One of the coolest features of the Cache class is the ability to exert fine-grained control over its behavior with various types of dependencies. The file-based dependency is one of the most useful - a file dependency is added by using Cache.Insert and supplying a CacheDependency object referencing the file we want to have monitored:
Cache.Insert("MyData", Source, new CacheDependency(Server.MapPath("authors.xml")));
But what if we want to invalidate the Cache based on changes to our Database - a scenario that is highly likely in many application scenarios? There is no direct built - in Cache support for monitoring Database tables for changes. It turns out that with the use of a relatively infrequently used SQL Server system sproc, sp_makewebtask, it is possible to accomplish this objective. This sproc was designed to create web pages from queries, but with only the slightest modification -- employing it in a trigger -- we can gain a reasonably efficient way to "touch" a specified file on update, insert or delete from a specific table. This causes the file monitoring process in the CacheDependency instance to detect a change, and invalidate the cache. In fact, since CacheDependency works with UNC file protocol, we can have this work even throughout a web farm, where each machine's copy of the app monitors the same file on a single machine in the farm through a UNC path to the file.
Without further discussion, let's put together a sample Web Application to illustrate how this can be done in it's simplest form. First, we'll use the trusty stock Northwind sample database in SQL Server where we can show a simple DataGrid of the Employees table. (Poor
CREATE TRIGGER WriteCacheDepFile ON [dbo].[Employees]
FOR INSERT, UPDATE, DELETE
EXEC sp_makewebtask '\\peter\C$\Cache\mycache.txt', 'SELECT top 1 FirstName FROM employees'
What we did above is simply tell SQL Server that if anything at all happens to the Employees table, write a file "mycache.txt" based on a simple query. The query can really be anything at all; as long as it's valid T-SQL, SQL Server will happily update the file.
Next, we need to actually create the directory, and make it a share. You may also need to update permissions so the file can be written. Note that I've used the Administrative share "C$". You may also need to create an initial blank file, "mycache.txt".
Now we are all ready to create our app. First, let's put the dependency file into our web.config so it's easy to change without redeployment:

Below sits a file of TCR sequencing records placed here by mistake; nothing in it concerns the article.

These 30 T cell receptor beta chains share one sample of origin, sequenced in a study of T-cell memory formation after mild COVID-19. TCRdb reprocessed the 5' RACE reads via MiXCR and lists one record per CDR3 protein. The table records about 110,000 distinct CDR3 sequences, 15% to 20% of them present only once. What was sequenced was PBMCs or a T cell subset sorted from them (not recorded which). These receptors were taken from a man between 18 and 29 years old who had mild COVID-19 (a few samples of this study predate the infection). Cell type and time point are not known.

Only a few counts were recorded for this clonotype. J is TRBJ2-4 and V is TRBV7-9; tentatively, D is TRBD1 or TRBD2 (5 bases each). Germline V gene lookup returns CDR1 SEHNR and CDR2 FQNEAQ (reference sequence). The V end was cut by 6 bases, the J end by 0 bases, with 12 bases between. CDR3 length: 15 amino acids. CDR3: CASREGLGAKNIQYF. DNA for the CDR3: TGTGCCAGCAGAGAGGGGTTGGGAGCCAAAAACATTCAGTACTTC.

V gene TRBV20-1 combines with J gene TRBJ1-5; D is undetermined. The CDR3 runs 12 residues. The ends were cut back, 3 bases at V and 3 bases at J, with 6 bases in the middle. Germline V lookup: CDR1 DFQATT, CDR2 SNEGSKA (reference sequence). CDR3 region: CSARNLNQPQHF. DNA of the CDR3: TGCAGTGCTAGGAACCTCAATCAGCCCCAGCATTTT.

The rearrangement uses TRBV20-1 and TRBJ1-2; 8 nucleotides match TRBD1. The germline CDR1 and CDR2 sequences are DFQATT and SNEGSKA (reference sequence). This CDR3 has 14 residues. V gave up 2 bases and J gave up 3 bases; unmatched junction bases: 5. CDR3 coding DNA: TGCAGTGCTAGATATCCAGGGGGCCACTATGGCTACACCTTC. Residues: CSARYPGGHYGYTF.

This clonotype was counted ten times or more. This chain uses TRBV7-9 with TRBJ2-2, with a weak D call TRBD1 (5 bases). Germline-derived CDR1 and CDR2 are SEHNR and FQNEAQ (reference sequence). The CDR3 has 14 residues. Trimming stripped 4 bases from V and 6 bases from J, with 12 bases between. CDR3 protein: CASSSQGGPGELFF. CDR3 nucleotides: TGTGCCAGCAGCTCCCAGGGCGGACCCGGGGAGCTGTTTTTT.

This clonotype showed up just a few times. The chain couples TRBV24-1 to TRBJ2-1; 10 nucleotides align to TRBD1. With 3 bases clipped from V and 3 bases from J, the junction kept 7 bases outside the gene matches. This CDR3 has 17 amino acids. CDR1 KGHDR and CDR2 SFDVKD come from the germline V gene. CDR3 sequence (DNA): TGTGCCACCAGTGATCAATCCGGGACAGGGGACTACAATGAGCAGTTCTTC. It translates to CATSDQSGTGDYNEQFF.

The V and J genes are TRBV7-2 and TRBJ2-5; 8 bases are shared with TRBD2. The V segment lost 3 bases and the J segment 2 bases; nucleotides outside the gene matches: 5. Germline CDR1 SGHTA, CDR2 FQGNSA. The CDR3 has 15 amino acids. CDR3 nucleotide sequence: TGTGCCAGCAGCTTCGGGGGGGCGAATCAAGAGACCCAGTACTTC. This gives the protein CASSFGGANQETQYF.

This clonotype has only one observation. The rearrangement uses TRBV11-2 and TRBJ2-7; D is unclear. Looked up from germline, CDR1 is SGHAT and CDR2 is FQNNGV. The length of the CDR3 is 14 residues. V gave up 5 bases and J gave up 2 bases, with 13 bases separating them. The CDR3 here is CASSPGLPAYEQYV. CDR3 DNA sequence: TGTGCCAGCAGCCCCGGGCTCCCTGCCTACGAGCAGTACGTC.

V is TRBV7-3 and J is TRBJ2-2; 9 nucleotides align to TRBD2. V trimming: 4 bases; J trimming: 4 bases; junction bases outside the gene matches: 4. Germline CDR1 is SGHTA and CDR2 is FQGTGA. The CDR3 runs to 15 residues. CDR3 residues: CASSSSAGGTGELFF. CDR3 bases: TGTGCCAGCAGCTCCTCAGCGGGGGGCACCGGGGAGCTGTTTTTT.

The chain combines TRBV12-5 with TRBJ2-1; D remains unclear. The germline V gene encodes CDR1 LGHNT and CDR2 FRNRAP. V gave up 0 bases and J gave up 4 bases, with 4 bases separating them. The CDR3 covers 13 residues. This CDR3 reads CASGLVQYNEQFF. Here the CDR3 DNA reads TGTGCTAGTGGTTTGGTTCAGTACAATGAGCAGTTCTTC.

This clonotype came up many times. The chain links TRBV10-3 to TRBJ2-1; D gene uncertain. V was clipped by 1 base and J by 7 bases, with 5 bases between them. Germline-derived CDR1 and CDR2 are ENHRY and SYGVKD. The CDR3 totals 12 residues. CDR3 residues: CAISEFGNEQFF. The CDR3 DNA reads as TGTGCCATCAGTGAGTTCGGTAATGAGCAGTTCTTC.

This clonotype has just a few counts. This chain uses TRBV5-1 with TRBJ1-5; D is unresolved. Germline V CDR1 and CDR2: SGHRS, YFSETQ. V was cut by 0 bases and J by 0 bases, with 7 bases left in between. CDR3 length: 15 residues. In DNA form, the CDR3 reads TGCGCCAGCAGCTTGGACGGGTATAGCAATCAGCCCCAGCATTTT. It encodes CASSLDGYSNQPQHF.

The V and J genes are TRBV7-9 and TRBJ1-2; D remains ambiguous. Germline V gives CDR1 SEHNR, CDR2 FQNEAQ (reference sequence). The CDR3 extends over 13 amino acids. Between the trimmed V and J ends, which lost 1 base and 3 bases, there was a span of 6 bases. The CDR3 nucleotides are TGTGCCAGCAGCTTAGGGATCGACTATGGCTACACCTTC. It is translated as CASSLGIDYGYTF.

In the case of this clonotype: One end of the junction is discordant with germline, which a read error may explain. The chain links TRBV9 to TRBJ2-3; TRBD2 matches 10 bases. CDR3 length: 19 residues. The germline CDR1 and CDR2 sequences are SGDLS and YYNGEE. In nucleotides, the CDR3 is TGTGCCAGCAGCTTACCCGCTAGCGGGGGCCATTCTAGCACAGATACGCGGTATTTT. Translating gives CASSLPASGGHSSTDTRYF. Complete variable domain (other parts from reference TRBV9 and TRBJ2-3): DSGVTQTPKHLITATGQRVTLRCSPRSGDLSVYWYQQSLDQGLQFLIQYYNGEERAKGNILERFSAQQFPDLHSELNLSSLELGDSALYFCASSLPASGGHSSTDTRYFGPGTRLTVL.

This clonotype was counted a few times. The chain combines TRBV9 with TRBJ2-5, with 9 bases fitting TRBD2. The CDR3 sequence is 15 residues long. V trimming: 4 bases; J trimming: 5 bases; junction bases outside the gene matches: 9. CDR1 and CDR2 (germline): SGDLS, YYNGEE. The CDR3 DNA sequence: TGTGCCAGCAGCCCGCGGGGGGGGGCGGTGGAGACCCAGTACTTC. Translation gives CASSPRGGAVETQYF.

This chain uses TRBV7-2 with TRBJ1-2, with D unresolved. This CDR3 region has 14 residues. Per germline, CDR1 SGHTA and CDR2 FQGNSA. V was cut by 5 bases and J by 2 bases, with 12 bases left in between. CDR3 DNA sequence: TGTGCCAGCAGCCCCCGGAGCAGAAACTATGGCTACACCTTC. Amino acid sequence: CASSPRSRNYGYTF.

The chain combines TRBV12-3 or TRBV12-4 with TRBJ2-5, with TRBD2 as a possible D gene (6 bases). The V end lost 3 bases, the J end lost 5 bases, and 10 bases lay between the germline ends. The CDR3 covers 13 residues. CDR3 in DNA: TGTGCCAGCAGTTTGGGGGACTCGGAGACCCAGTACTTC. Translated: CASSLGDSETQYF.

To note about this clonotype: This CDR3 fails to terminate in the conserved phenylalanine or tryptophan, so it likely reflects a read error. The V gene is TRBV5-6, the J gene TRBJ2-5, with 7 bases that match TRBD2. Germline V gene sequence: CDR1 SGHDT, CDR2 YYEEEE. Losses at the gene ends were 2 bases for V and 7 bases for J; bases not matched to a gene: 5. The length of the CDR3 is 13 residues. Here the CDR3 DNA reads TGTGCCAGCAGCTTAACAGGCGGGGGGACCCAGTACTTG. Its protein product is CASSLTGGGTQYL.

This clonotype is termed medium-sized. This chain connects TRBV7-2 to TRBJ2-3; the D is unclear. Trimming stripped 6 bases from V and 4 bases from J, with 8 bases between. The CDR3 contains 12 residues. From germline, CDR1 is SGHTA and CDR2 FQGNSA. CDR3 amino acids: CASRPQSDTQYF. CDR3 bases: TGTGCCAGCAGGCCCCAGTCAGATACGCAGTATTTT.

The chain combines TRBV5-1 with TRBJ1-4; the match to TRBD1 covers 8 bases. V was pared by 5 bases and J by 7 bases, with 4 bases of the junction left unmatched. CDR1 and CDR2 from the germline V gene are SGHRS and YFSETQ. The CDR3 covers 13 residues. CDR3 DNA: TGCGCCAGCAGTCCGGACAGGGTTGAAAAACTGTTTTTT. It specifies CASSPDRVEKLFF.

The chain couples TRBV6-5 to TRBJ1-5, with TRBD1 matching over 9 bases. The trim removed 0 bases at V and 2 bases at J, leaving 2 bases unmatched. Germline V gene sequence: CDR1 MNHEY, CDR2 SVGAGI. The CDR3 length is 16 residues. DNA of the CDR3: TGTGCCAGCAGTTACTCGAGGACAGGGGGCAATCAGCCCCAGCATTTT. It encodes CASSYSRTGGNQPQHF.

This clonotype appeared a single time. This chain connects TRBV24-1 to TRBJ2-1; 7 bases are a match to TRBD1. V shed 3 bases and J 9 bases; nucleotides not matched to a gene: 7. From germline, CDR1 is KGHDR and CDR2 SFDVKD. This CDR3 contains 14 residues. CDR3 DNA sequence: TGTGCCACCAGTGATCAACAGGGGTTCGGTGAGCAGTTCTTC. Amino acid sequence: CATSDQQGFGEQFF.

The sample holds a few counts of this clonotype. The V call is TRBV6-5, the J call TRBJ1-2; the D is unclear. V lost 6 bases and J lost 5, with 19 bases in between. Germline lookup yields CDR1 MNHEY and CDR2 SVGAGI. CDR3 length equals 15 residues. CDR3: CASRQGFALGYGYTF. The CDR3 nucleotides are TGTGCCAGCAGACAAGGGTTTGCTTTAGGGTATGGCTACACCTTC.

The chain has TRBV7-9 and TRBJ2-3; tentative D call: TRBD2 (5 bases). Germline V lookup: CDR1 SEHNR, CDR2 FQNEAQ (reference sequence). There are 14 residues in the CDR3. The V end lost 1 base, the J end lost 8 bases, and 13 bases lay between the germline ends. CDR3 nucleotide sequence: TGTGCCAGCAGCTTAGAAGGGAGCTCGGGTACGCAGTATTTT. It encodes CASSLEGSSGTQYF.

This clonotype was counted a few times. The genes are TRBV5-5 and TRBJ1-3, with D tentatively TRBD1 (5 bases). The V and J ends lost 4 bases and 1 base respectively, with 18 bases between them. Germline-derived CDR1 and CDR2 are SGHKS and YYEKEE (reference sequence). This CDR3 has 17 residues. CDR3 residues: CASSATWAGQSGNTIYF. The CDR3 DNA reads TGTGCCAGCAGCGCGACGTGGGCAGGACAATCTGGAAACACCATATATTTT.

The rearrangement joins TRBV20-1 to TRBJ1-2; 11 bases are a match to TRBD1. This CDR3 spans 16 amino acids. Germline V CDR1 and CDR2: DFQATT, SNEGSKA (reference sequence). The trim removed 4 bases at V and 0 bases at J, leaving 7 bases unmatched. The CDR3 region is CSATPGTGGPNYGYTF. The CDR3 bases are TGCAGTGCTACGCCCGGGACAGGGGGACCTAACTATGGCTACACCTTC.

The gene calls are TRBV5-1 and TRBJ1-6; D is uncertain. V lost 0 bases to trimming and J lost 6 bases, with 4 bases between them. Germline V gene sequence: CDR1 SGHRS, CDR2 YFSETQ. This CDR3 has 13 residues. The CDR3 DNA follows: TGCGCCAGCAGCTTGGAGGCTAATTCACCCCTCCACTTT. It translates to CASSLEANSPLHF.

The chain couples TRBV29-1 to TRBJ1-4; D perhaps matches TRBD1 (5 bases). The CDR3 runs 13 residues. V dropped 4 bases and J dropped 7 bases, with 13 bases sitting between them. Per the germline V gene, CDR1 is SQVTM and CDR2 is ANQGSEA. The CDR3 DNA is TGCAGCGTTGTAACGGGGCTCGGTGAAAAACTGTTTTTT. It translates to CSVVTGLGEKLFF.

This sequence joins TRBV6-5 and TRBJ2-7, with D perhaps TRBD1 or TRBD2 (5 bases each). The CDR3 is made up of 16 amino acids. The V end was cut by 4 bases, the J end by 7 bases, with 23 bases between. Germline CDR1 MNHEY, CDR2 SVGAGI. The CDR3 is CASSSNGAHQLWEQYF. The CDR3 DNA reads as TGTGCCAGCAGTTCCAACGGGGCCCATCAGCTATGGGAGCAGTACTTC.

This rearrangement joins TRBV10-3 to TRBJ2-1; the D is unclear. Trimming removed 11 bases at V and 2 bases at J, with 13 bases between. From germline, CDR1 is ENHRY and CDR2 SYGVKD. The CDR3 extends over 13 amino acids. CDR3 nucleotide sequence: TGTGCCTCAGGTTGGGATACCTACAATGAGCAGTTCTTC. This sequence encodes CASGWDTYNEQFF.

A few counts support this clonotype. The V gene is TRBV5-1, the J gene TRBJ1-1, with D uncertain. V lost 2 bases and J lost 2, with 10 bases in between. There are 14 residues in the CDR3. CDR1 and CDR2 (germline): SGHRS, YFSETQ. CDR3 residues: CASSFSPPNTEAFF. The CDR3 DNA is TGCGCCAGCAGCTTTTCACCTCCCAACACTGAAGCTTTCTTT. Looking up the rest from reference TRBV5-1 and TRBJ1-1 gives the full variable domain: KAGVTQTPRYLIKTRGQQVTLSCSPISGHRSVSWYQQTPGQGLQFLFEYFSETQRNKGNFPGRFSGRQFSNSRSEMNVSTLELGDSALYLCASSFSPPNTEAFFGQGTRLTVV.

In web.config, near the bottom, add an appSettings section like so:
Now, let's set up our Cache mechanism in our Global class so we won't need any page specific code:
Public Class Global
Dim _cache As System.Web.Caching.Cache = Nothing
Public Shared blnRefreshed As Boolean = False
Sub Application_Start(ByVal sender As Object, ByVal e As EventArgs)
_cache = Context.Cache
RefreshCache(Nothing, Nothing, Nothing)
Shared Sub RefreshCache(ByVal key As String, ByVal item As Object, ByVal reason As System.Web.Caching.CacheItemRemovedReason)
Dim adapter As SqlDataAdapter = New SqlDataAdapter("SELECT EmployeeID, lastname, firstname FROM Employees", "server=localhost;database=Northwind;uid=sa;pwd=")
Dim ds As New DataSet()
Dim onRemove As CacheItemRemovedCallback = New CacheItemRemovedCallback(AddressOf RefreshCache)
Dim depFile As String = System.Configuration.ConfigurationSettings.AppSettings("dependencyFile").ToString()
System.Web.HttpContext.Current.Cache.Insert("Employees", ds, New CacheDependency(depFile), _
Cache.NoAbsoluteExpiration, Cache.NoSlidingExpiration, _
blnRefreshed = True
Sub Session_Start(ByVal sender As Object, ByVal e As EventArgs)
If HttpContext.Current.Cache("Employees") Is Nothing Then
RefreshCache(Nothing, Nothing, 0)
As can be seen above, we' ve defined _cache as an object of type Cache. In our Application_Start method we set it to the current instance of the Cache, and call the RefreshCache method to fill it. RefreshCache is actually as Shared (static) delegate callback. What it does is simply retrieve a DataSet of the Employees table. It then sets up the required CacheItemRemovedCallback pointing to RefreshCache so that we can set up the dependency based on our dependency file. We set up our callback "onremove" to point to this method.
Finally, we insert the DataSet into the Cache along with our onRemove callback delegate. And in Session_Start, just to be "sure" I've added another optional checking call to RefreshCache to "bake it".
At this point, our app is all set up to use in any page that needs access to the cached DataSet. In WebForm1.aspx, I've illustrated how this can be used:
Private Sub Page_Load(ByVal sender As System.Object, ByVal e As System.EventArgs) Handles MyBase.Load
' Make sure Cache item ain't empty, if it is, fill it up
If Cache("Employees") Is Nothing Then
Global.RefreshCache(Nothing, Nothing, 0)
cacheStatus.Text = "Cache Refreshed at " & DateTime.Now.ToLongTimeString
cacheStatus.Text = " DataSet from Cache "
Dim ds As DataSet
ds = CType(Cache("Employees"), DataSet)
DataGrid1.DataSource = ds.Tables(0)
And that's it! If you request this page, it will show that the DataSet is successfully retrieved from Cache every time. However, if you leave your browser open and fire up Query Analyzer pointed to your Norhtwind database, and execute some query such as 'Update Employees set Lastname = 'Davovlieu' where EmployeeID =1' which changes something in the table, and then re-request the page, then the next time it is loaded, you'll see that the cache has been invalidated and refreshed.
The Solution download below is Visual Studio.NET 2003. If you don't have 2003 yet, just start a new Web Application and bring in the web.config, global.asax and Webform1.aspx files and all their associated codebehind class files.